You are great at baseball and you are able to play professionally. However, you are not a "star."
What professional team would you rather play for? And, why?
Mean versus Median.
Because baseball salaries tend to be skewed data, using salaries from professional teams is a great way to introduce the ideas that (a) mean is not always the best measure of center and (b) median and mean are only similar when the data is symmetric.
I select various baseball teams—teams that I like, teams that my class likes, and teams that I know have overly, high-paid players. I give each group a different team and ask them to examine the teams. Posing the question above. Of course, students calculate the mean.
I then ask the students if there are other ways to compare team—eliciting other measures like median, minimum, maximum. Eventually, I encourage students to make box-and-whisker plots. When we try to compare the box-and-whisker plots at the document camera enviably we use different scales for our box-and-whisker plots and a discussion about a common scale emerges. Then, we make a class poster with a common scale (I come prepared).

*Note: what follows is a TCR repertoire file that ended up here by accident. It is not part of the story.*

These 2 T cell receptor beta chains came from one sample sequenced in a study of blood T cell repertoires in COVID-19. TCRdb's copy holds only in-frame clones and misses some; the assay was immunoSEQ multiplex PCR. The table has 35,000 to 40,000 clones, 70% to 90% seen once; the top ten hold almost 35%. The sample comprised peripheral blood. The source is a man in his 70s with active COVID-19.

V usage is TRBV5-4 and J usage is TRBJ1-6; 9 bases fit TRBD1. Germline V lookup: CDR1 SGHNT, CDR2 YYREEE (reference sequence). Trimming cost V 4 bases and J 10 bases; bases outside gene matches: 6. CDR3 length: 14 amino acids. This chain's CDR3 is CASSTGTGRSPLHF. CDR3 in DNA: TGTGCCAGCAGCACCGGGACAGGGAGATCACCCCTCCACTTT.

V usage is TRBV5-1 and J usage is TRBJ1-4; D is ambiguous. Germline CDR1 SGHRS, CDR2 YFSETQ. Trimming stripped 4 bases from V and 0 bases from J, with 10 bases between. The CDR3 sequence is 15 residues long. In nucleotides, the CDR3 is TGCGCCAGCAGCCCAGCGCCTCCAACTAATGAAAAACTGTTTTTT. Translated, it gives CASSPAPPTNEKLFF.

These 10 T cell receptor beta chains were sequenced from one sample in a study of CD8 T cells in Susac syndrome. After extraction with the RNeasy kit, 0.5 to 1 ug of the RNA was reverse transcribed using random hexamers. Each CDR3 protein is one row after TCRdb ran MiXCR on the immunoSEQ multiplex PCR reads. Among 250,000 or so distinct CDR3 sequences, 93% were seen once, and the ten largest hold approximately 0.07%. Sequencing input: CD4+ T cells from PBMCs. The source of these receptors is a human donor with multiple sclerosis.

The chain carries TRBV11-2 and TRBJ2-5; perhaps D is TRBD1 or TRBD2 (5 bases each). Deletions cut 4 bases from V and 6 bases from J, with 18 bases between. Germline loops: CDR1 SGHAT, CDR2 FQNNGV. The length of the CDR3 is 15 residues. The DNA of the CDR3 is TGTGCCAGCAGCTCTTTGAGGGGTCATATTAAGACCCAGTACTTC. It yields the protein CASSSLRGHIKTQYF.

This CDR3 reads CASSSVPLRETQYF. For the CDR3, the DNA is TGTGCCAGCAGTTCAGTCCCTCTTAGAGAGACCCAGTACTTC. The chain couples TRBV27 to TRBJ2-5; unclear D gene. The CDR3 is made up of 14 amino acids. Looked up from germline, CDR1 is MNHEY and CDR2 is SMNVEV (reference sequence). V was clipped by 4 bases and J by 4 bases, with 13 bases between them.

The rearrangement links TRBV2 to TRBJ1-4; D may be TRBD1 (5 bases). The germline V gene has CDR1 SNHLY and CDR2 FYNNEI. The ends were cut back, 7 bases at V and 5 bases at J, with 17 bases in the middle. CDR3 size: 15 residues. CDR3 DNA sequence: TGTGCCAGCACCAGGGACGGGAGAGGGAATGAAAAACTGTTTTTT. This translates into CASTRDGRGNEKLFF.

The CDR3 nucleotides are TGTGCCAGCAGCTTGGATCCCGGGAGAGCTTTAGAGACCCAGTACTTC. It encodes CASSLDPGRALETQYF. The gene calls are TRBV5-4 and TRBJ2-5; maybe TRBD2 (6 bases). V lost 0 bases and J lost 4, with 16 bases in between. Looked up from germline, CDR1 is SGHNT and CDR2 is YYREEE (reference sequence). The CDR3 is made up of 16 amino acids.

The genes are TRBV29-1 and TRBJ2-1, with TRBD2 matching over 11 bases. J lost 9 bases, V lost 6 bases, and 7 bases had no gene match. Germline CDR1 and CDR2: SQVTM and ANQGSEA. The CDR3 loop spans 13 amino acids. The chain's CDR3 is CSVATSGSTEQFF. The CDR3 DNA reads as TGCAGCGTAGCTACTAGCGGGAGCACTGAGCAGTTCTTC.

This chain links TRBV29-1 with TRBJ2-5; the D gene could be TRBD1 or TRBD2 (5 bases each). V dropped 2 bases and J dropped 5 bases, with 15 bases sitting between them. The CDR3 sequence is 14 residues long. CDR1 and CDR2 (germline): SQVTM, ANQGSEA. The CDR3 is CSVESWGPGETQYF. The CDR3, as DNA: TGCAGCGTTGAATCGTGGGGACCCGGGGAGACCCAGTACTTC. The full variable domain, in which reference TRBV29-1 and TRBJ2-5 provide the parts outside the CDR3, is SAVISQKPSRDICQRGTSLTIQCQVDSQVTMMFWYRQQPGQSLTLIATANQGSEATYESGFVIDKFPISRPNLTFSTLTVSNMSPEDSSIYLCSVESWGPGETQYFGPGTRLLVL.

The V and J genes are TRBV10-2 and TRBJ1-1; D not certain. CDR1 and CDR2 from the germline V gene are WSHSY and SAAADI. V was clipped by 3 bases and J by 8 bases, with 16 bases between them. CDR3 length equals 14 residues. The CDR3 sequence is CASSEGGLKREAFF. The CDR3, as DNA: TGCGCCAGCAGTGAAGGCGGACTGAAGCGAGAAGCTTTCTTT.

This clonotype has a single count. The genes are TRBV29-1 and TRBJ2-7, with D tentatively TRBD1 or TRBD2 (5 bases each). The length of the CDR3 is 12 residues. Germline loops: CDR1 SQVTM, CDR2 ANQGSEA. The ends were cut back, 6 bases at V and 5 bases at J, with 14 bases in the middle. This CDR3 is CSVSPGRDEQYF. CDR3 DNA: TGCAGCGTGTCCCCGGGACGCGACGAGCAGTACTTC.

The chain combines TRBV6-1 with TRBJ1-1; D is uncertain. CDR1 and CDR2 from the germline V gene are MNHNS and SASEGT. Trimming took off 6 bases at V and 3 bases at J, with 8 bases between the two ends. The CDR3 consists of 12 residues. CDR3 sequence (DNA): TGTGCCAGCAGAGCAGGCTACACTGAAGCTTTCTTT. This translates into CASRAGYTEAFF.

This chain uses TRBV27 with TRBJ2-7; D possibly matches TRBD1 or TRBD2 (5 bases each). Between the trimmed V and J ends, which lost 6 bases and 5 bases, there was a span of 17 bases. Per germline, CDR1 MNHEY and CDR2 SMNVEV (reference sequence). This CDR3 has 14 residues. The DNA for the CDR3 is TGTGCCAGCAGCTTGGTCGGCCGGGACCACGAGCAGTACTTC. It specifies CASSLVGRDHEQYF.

Once the group poster of different box-and-whisker plots is made, there is great discussion about spread and quartiles. Students use this reasoning to decide what team they would rather play for.